True Personalization Means Putting Big Data In Consumers’ Hands

Henry Headshot 1 May 31 2014

Henry Lawson is the CEO of autoGraph, the pioneer in consumer-powered marketing with offices in Seattle, London and New York.

Digital marketing industry experts all agree that personalization is at the top of every top marketer’s mind. But most marketers know that they aren’t quite there yet, limited by bud­gets, time, or skillsets.

However, the barrier on the path to true personalization is not organizational. It is cultural, based on the outmoded belief that the classic form of digital marketing—targeting—can derive relevance signals from data and create useful audience segments. It is limited, delivering a good but not earth-shattering uptick in response, because this model is missing the element most critical to personalization: the consumer’s perspective. 

Beats Music takes a radically different approach to personalization, turning the classic digital marketing funnel literally on its head with a ‘Curate and Expand’ model. Beats’ approach is based on the belief that personalizing an art form requires genre experts to ‘DJ’ algorithms. Applying this logic to digital marketing personalization would start with the experts on consumers to curate their algorithms: the consumers themselves.

Against this context, it’s clear that the tenets of classic digital marketing are stuck in the old-school ‘Gather and Distill’ model—collecting as much consumer web data as possible and applying powerful algorithms to figure out audience segments, rather than understanding the person that technology is designed to serve.


Well-intentioned digital marketers swear by the tried-and-true way of distilling Big Data: testing. That’s sound classic advice. But A/B and other types of testing try to figure out what a person wants from a big data set, whereas in a model that lets consumers tell marketers what they want first, testing becomes an exercise in built-in inaccuracy, if you will—testing which pieces of lateral content will provide a person with serendipitous discovery.


Talk to any big company marketer and they’ll tell you that the majority of their budgets go toward web analytics. Why? In the ‘Gather and Distill’ approach, surveillance is the business model that throws good money after bad. Giving consumers the power to drive their data is the direct way for marketers to find those truly personal needles in the haystack that big-data algorithms completely misunderstand, and a way for organizations to drive cost-efficiencies.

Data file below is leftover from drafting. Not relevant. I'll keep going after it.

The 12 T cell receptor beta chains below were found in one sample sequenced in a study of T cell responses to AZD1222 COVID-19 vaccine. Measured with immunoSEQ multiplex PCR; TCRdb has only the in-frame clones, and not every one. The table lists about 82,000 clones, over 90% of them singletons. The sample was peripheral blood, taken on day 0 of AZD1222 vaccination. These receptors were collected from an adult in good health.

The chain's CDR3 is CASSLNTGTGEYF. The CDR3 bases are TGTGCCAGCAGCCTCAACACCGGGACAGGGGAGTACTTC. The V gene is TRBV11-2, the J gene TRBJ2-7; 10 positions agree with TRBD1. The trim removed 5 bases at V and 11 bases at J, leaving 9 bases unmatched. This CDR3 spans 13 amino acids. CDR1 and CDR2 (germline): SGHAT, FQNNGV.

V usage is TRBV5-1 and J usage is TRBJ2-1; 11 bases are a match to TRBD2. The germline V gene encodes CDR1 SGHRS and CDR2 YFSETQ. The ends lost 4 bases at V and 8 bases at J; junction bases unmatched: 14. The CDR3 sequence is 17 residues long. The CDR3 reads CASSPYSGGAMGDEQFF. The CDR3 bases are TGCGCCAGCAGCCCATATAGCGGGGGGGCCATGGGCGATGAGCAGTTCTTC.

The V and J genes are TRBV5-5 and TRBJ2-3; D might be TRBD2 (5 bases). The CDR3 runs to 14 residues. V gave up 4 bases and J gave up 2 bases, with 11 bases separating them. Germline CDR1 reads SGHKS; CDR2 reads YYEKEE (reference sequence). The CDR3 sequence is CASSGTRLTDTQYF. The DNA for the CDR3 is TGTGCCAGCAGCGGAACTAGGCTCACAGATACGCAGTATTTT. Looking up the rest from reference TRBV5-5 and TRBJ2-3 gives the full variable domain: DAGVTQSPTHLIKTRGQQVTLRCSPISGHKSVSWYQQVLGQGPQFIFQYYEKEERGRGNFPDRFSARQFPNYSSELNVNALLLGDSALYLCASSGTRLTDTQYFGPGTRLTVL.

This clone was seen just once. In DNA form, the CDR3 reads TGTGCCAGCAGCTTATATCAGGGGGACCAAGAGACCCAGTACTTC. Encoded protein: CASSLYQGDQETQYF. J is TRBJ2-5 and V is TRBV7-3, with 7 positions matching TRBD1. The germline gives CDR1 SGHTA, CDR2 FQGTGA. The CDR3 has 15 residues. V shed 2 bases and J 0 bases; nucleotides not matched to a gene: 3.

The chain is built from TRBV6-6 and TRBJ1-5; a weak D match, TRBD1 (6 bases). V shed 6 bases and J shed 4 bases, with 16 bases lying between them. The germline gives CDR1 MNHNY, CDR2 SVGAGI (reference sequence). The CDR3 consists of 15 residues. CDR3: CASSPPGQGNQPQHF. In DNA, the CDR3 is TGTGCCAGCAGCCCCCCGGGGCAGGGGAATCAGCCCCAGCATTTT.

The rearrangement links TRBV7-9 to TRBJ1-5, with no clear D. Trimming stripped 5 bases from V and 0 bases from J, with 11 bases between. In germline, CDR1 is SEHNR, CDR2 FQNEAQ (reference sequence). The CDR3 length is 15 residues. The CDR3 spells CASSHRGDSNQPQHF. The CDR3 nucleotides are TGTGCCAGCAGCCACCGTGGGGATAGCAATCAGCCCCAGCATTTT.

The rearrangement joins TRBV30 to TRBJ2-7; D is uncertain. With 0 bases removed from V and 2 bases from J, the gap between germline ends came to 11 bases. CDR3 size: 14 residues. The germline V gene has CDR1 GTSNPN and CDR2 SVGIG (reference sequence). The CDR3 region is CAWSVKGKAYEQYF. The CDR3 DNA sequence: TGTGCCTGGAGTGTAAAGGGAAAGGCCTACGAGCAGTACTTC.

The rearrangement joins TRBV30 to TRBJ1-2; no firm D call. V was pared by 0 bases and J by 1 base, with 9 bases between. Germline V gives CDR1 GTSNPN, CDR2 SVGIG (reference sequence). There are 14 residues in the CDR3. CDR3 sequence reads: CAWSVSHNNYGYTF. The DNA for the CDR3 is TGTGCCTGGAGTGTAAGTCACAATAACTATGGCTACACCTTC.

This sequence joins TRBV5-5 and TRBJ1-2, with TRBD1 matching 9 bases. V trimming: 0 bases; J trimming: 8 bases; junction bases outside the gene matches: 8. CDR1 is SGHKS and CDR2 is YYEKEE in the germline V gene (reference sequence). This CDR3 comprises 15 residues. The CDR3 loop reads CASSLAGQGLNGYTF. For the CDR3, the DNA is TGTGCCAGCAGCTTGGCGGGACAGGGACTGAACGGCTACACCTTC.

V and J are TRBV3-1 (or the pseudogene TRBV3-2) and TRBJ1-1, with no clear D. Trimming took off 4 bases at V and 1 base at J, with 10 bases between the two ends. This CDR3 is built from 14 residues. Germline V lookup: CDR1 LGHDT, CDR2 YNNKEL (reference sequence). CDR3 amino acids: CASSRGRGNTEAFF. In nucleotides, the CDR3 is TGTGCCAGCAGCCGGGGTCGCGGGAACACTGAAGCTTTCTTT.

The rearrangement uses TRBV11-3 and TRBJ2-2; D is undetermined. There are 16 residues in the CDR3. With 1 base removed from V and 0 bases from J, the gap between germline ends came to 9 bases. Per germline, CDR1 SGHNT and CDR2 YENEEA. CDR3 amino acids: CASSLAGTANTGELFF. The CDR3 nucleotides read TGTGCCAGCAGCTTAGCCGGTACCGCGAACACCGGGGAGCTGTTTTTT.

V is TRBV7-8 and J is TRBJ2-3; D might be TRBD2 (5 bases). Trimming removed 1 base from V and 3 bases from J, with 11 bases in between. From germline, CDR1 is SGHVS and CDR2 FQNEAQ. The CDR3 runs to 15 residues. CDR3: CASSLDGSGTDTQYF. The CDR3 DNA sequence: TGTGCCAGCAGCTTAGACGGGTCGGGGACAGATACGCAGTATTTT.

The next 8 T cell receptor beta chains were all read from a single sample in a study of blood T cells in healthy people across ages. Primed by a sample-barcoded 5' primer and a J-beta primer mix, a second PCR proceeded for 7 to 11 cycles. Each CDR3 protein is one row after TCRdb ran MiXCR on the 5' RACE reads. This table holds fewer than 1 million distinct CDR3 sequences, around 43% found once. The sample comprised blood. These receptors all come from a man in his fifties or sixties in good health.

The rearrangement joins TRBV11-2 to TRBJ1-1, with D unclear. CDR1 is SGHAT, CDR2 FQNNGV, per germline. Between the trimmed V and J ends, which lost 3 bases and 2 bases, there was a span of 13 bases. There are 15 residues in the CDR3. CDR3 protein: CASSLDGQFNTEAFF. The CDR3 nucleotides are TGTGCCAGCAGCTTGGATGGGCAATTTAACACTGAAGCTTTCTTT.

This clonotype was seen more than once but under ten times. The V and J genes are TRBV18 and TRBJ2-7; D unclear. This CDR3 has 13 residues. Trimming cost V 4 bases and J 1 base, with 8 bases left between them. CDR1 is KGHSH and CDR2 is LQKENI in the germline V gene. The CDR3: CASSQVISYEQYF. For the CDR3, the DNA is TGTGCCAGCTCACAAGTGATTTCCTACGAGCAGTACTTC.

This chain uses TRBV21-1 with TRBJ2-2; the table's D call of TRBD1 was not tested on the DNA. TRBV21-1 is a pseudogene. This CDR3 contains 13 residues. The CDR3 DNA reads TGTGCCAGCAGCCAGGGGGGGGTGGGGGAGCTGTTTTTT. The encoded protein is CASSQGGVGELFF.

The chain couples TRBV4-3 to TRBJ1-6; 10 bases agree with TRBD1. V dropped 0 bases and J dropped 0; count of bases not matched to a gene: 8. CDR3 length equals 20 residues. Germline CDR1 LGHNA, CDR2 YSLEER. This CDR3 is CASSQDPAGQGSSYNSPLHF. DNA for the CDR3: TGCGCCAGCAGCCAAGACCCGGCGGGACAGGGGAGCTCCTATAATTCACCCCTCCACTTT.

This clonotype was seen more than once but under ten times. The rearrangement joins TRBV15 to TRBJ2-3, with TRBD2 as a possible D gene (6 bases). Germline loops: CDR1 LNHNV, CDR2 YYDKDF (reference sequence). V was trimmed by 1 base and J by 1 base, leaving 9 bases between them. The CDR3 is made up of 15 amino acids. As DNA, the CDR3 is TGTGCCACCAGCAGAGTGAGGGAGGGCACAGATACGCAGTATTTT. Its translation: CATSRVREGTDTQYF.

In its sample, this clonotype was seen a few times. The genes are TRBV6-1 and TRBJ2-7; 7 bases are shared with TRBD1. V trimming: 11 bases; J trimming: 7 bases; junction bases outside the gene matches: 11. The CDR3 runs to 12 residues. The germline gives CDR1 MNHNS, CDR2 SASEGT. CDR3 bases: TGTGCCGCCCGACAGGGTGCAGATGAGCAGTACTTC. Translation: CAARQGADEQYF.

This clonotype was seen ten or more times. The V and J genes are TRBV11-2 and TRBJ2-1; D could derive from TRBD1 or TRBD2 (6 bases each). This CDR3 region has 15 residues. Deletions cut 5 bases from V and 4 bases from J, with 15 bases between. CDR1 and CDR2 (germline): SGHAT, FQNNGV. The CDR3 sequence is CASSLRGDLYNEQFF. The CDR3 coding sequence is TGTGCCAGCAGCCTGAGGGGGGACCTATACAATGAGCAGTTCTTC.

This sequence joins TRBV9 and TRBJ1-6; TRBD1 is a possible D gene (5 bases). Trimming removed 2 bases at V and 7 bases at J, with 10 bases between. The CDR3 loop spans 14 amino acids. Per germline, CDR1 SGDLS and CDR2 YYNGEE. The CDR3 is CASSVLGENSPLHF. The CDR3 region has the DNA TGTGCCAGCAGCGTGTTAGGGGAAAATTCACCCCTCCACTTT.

Democratizing digital personalization efforts across the organization has the potential to scale efforts and cross-pollinate ideas. But true personalization requires democratizing the job of direct algorithmic guidance to consumers. Then the army of personalization experts that marketers think they need becomes moot.


Top marketers believe that adding location data is the missing link to achieving personalization. But marketers better do this in a way that shows personal respect to consumers by protecting their privacy. Otherwise, the promise of location data will never be realized.

For top marketers who are serious about driving response rates beyond what audience segments can do, following the ‘Curate and Expand’ model could prove to be the signpost to the digital personalization Holy Grail.

AutoGraph (formerly known as nFluence) helps people realise their interests while protecting their data privacy, which has been shown to increase response rates by 10x. AutoGraph is a multi-award winning technology that engages over 90% of users. The company is headquartered in Seattle, and has offices in London and New York.

Amy Fawcett

As Digital Producer, Amy keeps the website, blog, and social channels up to date so our members know what’s going on at WTIA and in Washington’s technology community. Learn more about her here.

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